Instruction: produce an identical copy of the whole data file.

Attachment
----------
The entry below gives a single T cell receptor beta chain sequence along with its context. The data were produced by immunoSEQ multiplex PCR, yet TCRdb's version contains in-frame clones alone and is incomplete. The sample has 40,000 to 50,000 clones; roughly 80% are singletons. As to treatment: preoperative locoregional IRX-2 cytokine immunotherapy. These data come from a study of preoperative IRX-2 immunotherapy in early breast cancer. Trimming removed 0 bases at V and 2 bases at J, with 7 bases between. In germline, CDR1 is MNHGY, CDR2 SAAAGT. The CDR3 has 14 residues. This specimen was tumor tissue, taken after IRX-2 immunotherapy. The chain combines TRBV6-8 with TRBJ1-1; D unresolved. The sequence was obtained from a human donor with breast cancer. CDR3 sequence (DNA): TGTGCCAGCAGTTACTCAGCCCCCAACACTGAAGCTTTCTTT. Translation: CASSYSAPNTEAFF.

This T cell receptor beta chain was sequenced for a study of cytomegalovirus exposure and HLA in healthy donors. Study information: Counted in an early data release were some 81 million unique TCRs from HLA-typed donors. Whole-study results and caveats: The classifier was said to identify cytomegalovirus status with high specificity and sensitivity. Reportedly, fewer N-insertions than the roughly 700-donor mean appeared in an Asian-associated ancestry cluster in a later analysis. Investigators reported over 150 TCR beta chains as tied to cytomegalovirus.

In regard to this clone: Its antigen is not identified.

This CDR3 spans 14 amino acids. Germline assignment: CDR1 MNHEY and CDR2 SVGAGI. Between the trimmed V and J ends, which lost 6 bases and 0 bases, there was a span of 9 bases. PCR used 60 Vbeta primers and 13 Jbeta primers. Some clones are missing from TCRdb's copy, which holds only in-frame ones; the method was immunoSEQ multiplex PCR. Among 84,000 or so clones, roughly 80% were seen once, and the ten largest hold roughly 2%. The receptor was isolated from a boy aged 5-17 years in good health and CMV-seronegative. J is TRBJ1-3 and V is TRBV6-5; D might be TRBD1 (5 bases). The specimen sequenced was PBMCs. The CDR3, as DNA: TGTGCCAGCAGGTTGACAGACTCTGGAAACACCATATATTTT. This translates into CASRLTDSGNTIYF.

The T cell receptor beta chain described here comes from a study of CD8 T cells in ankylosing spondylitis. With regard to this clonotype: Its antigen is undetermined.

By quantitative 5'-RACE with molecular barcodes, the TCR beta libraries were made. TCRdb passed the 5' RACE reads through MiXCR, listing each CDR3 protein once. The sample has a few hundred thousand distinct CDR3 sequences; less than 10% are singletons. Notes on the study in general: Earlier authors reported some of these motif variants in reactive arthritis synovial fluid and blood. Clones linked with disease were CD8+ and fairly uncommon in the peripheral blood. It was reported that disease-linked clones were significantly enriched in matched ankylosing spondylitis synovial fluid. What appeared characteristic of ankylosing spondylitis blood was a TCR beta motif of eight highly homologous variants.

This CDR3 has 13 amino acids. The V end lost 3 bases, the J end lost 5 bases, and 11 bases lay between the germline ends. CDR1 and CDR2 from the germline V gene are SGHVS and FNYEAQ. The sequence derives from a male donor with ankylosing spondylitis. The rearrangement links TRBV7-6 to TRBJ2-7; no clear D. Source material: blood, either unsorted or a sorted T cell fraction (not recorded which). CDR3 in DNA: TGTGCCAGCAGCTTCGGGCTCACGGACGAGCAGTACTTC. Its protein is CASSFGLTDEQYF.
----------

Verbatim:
The entry below gives a single T cell receptor beta chain sequence along with its context. The data were produced by immunoSEQ multiplex PCR, yet TCRdb's version contains in-frame clones alone and is incomplete. The sample has 40,000 to 50,000 clones; roughly 80% are singletons. As to treatment: preoperative locoregional IRX-2 cytokine immunotherapy. These data come from a study of preoperative IRX-2 immunotherapy in early breast cancer. Trimming removed 0 bases at V and 2 bases at J, with 7 bases between. In germline, CDR1 is MNHGY, CDR2 SAAAGT. The CDR3 has 14 residues. This specimen was tumor tissue, taken after IRX-2 immunotherapy. The chain combines TRBV6-8 with TRBJ1-1; D unresolved. The sequence was obtained from a human donor with breast cancer. CDR3 sequence (DNA): TGTGCCAGCAGTTACTCAGCCCCCAACACTGAAGCTTTCTTT. Translation: CASSYSAPNTEAFF.

This T cell receptor beta chain was sequenced for a study of cytomegalovirus exposure and HLA in healthy donors. Study information: Counted in an early data release were some 81 million unique TCRs from HLA-typed donors. Whole-study results and caveats: The classifier was said to identify cytomegalovirus status with high specificity and sensitivity. Reportedly, fewer N-insertions than the roughly 700-donor mean appeared in an Asian-associated ancestry cluster in a later analysis. Investigators reported over 150 TCR beta chains as tied to cytomegalovirus.

In regard to this clone: Its antigen is not identified.

This CDR3 spans 14 amino acids. Germline assignment: CDR1 MNHEY and CDR2 SVGAGI. Between the trimmed V and J ends, which lost 6 bases and 0 bases, there was a span of 9 bases. PCR used 60 Vbeta primers and 13 Jbeta primers. Some clones are missing from TCRdb's copy, which holds only in-frame ones; the method was immunoSEQ multiplex PCR. Among 84,000 or so clones, roughly 80% were seen once, and the ten largest hold roughly 2%. The receptor was isolated from a boy aged 5-17 years in good health and CMV-seronegative. J is TRBJ1-3 and V is TRBV6-5; D might be TRBD1 (5 bases). The specimen sequenced was PBMCs. The CDR3, as DNA: TGTGCCAGCAGGTTGACAGACTCTGGAAACACCATATATTTT. This translates into CASRLTDSGNTIYF.

The T cell receptor beta chain described here comes from a study of CD8 T cells in ankylosing spondylitis. With regard to this clonotype: Its antigen is undetermined.

By quantitative 5'-RACE with molecular barcodes, the TCR beta libraries were made. TCRdb passed the 5' RACE reads through MiXCR, listing each CDR3 protein once. The sample has a few hundred thousand distinct CDR3 sequences; less than 10% are singletons. Notes on the study in general: Earlier authors reported some of these motif variants in reactive arthritis synovial fluid and blood. Clones linked with disease were CD8+ and fairly uncommon in the peripheral blood. It was reported that disease-linked clones were significantly enriched in matched ankylosing spondylitis synovial fluid. What appeared characteristic of ankylosing spondylitis blood was a TCR beta motif of eight highly homologous variants.

This CDR3 has 13 amino acids. The V end lost 3 bases, the J end lost 5 bases, and 11 bases lay between the germline ends. CDR1 and CDR2 from the germline V gene are SGHVS and FNYEAQ. The sequence derives from a male donor with ankylosing spondylitis. The rearrangement links TRBV7-6 to TRBJ2-7; no clear D. Source material: blood, either unsorted or a sorted T cell fraction (not recorded which). CDR3 in DNA: TGTGCCAGCAGCTTCGGGCTCACGGACGAGCAGTACTTC. Its protein is CASSFGLTDEQYF.